Every year since 2002, the World Bank’s Doing Business Project has released a report ranking the world’s economies. This highly influential report is used by policy makers and business leaders to create economic regulations and strategies in countries around the globe. What are the benefits and drawbacks to the World Bank’s approach? How does the report support innovation and entrepreneurship? What type of guidance is given to developing and emerging economies? What are the short- and long-term implications of the report’s recommendations? Join a panel of business, labor, and economic experts on December 6 for a careful and critical examination of this year’s report, Doing Business in a More Transparent World.  The report is available online at www.doingbusiness.org

Tuesday, December 6, 2011 – 9:30-11:30 a.m.

Sixth Floor Board Room, Woodrow Wilson Center, 1300 Pennsylvania Avenue N.W.

Please respond with acceptances only to PAGE@wilsoncenter.org.

Posted by: PAGE Staff

Partnering with Business: The Changing Role of Business in Education

The following is an event summary from a program held by the  Program on America and the Global Economy at the Woodrow Wilson Center.

On March 2, a panel of Albert Einstein Distinguished Fellows focused on The Changing Role of Business in Education. Educators from across the nation, the Fellows serve in offices on Capitol Hill and in several federal departments.  They discussed ways that business partnerships are enabling new and innovative educational practices in their school districts.  Kent Hughes, director of the Program on America and the Global Economy, moderated the panel.

Hughes introduced the topic by referring to previous efforts at partnerships between business and education, such as the Business Roundtable’s assignment of two CEO’s to each governor in the wake of the education summit called by President George H.W. Bush.  Hughes commented that “being involved in education is one of the best forms of enlightened self-interest because today’s students are tomorrow’s engineers, the next generation of technical workers, and the next generation of informed citizens.”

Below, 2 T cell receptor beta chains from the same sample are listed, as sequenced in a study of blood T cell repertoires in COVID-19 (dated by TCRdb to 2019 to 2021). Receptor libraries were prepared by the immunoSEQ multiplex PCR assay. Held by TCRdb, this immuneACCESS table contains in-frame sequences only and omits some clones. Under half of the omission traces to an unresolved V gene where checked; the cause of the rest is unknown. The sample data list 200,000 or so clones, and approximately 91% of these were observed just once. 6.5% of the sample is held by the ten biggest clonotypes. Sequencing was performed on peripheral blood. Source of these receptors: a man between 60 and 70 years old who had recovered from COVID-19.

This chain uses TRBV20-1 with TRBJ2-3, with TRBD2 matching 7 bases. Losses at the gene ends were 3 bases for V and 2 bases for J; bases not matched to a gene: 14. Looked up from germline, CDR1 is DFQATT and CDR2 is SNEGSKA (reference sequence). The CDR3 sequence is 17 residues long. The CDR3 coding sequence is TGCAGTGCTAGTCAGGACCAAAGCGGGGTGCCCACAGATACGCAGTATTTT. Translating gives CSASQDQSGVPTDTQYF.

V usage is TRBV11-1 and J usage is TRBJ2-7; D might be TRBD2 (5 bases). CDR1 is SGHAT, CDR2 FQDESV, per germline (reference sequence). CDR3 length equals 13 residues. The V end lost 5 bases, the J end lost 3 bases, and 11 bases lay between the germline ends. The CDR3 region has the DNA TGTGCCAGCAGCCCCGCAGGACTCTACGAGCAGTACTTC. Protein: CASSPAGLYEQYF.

The first panelist to speak was Brenda Gardunia, who has twenty years of experience teaching high school math in Idaho.  She described ways in which a partnership with a technical center in her area has allowed students to focus more on transitioning to a career, including through competitive paid internships.  “We must realize that not all students are going to go to an academic college,” she said.  According to Gardunia, partnerships between schools and businesses have advantages for both sides, with students gaining real world experience and businesses gaining a deeper pool of potential employees.  Gardunia also argued that these partnerships have strengthened community ties and have inherent public relations advantages.  Most importantly, through the teaching of these “21st Century Skills,” Gardunia argued that students emerge from school better prepared to be a productive member of our global knowledge economy. Read more of this post

You are Invited – Partnering with Business: The Changing Role of Business in Education

Partnering with Business: The Changing Role of Business in Education

The Albert Einstein Distinguished Educator Fellows offer a unique perspective on U.S. schools and educational policymaking; they have been chosen by the Department of Energy to spend a fellowship year in congressional or executive offices based on their excellence in teaching science, technology, engineering, and mathematics (STEM) subjects in K-12 schools.

The Fellows will discuss the role that businesses play in the classroom as the United States faces the challenge of ensuring that students are college and career-ready.

Wednesday, March 2, 2011

9:00 – 11:00 a.m.

5th Floor Conference Room

Woodrow Wilson Center

RSVP acceptances to page@wilsoncenter.org

Posted by: PAGE Staff